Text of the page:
MORGAN: It goes on and on. It's like 20 minutes long, the plane crash scene. And it is thrilling cinema. Was it that -- was it the concept of being able to create this incredible scene that really attracted you to the movie?

ZEMECKIS: Well, actually, you know, having this plane crash in the movie was a detriment to my possible decision, because I had done a plane crash in "Castaway" with Tom Hanks. My representatives and my partners were thinking, well, you're going to do another plane crash. But what really attracted me to the piece was Denzel's character. It was such a brilliantly written screenplay and great character that to not do the plane crash just because I'd done another one would have been not a very smart thing to do.

So the challenge was to do the plane crash even better than in the last film.

MORGAN: And the theme of the movie is very much around Denzel's character, who is a hero pilot. But it turns out he has an addiction, substance problem. It makes it a very complex, quite unpredictable movie actually. Right to the end, you're not quite sure how this is all going to play out. You need an actor of his kind of brilliance, don't you?

ZEMECKIS: Absolutely.

MORGAN: Tell me about work with Denzel Washington.

ZEMECKIS: You need an actor who obviously is a magnificent actor. Denzel is one of the best that has ever lived. And you need someone who has got charm, gravitas, a certain amount of swagger. And Denzel brought all that to the part.

So, you know, what he did so brilliantly in the movie is he keeps the audience off balance. They aren't quite sure where they are falling off in the sort of morality of his situation.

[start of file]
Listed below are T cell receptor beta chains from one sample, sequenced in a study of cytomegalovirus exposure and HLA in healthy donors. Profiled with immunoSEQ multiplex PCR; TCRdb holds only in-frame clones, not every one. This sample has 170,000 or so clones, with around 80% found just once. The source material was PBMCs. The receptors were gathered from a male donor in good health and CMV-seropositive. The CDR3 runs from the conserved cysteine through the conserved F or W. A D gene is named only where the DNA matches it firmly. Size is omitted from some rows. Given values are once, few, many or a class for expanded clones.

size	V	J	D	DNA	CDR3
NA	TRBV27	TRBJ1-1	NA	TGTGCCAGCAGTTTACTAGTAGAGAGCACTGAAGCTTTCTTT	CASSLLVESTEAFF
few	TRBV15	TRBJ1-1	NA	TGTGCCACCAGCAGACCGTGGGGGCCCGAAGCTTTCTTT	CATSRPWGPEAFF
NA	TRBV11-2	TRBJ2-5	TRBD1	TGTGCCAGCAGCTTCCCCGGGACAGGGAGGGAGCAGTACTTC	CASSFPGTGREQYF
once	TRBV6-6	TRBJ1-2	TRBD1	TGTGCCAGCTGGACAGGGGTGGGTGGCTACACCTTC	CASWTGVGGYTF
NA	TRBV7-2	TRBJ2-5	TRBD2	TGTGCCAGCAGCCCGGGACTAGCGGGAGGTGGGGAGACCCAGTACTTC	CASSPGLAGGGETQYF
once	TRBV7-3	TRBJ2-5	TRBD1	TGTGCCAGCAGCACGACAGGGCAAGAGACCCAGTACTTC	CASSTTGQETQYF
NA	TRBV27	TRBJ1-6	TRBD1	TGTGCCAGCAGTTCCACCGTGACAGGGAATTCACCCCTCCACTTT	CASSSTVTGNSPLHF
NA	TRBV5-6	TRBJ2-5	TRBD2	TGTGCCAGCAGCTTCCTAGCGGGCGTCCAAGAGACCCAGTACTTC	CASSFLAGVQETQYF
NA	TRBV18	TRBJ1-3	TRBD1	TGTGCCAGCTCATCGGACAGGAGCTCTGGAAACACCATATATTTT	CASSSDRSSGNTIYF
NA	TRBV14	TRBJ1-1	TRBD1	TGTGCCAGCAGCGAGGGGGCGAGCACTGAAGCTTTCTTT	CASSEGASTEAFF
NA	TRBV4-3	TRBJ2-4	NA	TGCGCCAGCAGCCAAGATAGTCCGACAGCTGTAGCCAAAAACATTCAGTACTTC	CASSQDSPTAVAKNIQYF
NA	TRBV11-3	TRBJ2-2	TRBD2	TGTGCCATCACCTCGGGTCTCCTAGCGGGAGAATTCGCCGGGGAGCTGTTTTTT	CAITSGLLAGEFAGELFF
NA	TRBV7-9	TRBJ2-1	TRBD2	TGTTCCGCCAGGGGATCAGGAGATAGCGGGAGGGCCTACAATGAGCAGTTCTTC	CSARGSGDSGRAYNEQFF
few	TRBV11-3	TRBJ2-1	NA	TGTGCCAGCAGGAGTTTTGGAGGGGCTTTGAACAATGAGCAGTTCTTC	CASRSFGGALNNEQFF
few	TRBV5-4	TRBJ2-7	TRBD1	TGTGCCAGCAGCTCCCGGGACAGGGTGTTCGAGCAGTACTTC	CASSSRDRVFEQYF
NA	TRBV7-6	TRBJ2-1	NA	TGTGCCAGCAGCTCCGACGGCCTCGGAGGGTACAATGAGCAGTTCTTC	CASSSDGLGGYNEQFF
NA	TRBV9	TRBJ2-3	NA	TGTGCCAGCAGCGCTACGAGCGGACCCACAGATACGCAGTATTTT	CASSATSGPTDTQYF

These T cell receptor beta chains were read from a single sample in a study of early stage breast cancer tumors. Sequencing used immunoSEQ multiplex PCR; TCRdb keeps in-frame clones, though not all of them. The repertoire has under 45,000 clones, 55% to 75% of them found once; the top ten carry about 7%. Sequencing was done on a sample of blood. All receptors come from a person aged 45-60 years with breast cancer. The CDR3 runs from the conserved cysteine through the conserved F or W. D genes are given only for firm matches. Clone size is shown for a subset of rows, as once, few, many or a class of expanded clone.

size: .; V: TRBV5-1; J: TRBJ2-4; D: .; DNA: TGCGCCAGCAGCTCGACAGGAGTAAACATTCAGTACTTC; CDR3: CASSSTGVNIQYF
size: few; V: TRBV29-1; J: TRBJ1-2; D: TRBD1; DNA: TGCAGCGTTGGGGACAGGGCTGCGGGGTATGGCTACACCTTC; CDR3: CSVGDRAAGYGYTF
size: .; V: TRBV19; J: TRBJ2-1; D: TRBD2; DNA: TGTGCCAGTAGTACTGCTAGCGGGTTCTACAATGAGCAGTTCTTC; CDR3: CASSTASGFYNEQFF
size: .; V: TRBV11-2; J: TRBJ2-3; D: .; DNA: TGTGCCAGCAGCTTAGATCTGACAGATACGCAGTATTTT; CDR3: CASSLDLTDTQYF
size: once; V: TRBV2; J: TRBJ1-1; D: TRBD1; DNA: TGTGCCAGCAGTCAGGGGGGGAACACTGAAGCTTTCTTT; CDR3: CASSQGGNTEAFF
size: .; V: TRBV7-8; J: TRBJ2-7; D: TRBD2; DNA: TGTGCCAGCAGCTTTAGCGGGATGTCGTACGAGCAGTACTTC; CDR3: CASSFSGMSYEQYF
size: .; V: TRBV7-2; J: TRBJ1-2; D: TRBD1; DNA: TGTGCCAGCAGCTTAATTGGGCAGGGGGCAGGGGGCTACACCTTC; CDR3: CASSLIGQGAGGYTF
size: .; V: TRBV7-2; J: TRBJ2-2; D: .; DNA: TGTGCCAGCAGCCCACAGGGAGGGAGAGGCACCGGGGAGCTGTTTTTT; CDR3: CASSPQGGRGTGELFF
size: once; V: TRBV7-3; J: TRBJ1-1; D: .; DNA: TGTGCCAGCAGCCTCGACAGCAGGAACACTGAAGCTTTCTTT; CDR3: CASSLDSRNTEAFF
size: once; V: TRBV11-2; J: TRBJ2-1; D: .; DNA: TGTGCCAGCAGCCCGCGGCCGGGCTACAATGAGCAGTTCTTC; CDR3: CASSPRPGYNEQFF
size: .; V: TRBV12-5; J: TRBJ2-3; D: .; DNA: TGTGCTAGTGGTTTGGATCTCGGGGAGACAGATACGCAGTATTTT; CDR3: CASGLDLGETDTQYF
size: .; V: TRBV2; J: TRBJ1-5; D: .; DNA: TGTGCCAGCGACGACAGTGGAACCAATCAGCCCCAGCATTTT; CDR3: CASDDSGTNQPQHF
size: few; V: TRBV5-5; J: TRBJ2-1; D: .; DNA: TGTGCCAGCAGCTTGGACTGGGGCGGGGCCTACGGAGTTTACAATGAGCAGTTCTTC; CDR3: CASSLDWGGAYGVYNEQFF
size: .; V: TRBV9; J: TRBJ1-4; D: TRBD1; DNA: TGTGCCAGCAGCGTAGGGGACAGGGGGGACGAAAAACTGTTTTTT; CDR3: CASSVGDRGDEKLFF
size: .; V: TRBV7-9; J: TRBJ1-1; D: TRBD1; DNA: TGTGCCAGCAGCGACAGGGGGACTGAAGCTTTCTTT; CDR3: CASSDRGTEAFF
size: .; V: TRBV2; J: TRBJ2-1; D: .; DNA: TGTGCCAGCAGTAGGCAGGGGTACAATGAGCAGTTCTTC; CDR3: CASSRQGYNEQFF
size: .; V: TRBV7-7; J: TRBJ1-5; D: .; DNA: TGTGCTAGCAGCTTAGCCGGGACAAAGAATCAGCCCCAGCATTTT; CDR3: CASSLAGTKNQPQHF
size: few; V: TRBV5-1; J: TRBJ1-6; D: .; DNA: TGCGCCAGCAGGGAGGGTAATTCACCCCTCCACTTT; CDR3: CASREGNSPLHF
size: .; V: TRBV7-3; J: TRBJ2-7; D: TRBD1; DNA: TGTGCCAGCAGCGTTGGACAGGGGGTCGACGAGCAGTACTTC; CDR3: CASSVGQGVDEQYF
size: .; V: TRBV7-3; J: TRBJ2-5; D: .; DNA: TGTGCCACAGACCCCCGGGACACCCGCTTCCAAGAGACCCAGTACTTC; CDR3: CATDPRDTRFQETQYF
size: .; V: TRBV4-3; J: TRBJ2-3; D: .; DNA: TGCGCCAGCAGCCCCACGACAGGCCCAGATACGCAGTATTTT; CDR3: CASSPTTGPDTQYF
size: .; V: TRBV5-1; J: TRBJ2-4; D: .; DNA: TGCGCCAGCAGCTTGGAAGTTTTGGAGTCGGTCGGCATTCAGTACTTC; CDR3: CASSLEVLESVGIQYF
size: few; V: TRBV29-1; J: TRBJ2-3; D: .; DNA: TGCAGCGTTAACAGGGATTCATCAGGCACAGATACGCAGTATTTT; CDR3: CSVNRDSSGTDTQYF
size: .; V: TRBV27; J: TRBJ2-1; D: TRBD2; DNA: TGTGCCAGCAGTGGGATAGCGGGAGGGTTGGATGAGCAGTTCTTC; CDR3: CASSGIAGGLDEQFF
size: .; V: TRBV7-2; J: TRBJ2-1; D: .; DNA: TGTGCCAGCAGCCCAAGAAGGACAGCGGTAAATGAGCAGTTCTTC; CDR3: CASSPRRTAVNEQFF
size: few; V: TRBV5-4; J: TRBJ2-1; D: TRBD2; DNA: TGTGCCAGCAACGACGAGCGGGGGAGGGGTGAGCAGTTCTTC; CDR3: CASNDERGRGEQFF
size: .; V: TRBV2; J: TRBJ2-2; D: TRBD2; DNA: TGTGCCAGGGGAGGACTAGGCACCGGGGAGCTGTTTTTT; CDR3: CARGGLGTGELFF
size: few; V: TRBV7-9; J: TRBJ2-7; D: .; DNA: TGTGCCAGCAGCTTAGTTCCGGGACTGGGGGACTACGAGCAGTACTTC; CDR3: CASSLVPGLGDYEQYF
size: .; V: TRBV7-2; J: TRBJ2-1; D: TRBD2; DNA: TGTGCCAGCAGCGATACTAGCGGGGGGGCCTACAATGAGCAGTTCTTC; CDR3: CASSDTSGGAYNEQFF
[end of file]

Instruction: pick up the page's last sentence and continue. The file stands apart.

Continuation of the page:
MORGAN: Does he deserve an Oscar, do you think?

ZEMECKIS: Oh, absolutely.

MORGAN: You would say that.

ZEMECKIS: I would say that, but I'm saying that -- but it's such a brilliant performance. I was -- I mean, every day when I was standing behind the camera watching him work, his choices were just astounding.

MORGAN: You are 61 years old, looking very good, if you don't mind me saying, Robert. You directed 16 movies that have grossed nearly four billion dollars worldwide. Do you ever stop and think about that?

ZEMECKIS: You know, I don't think about it that often. You know, I guess it's because I -- you know, I just -- I never have made a movie thinking about the money. I've only ever made a movie thinking about, you know, can I make this a good movie. And the money has come with -- you know, as frosting on the cake, so to speak.

MORGAN: You said that -- a great quote. I'm really tired of making these huge, over 100 million dollar movies where they literally mean life and death for a studio. Everyone is hysterical. This was actually quite a relatively lower budget movie.

ZEMECKIS: This is the lowest budget movie in today's dollars that I made since I made by second film "Used Cars."

MORGAN: It was about 30 million?

ZEMECKIS: Thirty one million, yes.

MORGAN: And it's grossed what so far?

ZEMECKIS: Well, about 77, 78 million.

MORGAN: How do you quantify in the modern game of movies a real success?

ZEMECKIS: For me, my -- I have done this my entire career. If the film makes one dollar profit, I'm happy because then the film exists and nobody got hurt and that's my job. But that's the way I've always looked at it.

MORGAN: Who is, to you, a great actor or actress, other than Denzel? What does it take to be really top draw?